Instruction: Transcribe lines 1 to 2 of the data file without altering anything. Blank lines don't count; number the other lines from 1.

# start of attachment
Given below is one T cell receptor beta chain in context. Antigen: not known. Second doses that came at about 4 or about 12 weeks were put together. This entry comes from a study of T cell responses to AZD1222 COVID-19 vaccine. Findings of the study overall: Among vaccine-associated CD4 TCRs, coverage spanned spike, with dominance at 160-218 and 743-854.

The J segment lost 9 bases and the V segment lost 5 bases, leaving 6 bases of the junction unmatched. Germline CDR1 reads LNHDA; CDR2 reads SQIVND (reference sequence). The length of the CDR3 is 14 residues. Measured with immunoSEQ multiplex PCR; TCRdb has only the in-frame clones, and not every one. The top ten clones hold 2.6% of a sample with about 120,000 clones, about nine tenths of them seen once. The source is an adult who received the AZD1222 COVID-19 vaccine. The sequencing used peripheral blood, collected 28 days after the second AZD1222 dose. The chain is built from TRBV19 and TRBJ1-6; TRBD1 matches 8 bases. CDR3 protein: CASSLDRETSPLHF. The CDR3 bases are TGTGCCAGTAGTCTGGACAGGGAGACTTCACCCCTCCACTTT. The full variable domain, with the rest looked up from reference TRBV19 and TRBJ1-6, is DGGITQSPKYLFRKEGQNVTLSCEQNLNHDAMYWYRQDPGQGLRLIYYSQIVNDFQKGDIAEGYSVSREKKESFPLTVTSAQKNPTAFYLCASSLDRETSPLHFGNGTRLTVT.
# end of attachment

Given below is one T cell receptor beta chain in context. Antigen: not known. Second doses that came at about 4 or about 12 weeks were put together. This entry comes from a study of T cell responses to AZD1222 COVID-19 vaccine. Findings of the study overall: Among vaccine-associated CD4 TCRs, coverage spanned spike, with dominance at 160-218 and 743-854.

The J segment lost 9 bases and the V segment lost 5 bases, leaving 6 bases of the junction unmatched. Germline CDR1 reads LNHDA; CDR2 reads SQIVND (reference sequence). The length of the CDR3 is 14 residues. Measured with immunoSEQ multiplex PCR; TCRdb has only the in-frame clones, and not every one. The top ten clones hold 2.6% of a sample with about 120,000 clones, about nine tenths of them seen once. The source is an adult who received the AZD1222 COVID-19 vaccine. The sequencing used peripheral blood, collected 28 days after the second AZD1222 dose. The chain is built from TRBV19 and TRBJ1-6; TRBD1 matches 8 bases. CDR3 protein: CASSLDRETSPLHF. The CDR3 bases are TGTGCCAGTAGTCTGGACAGGGAGACTTCACCCCTCCACTTT. The full variable domain, with the rest looked up from reference TRBV19 and TRBJ1-6, is DGGITQSPKYLFRKEGQNVTLSCEQNLNHDAMYWYRQDPGQGLRLIYYSQIVNDFQKGDIAEGYSVSREKKESFPLTVTSAQKNPTAFYLCASSLDRETSPLHFGNGTRLTVT.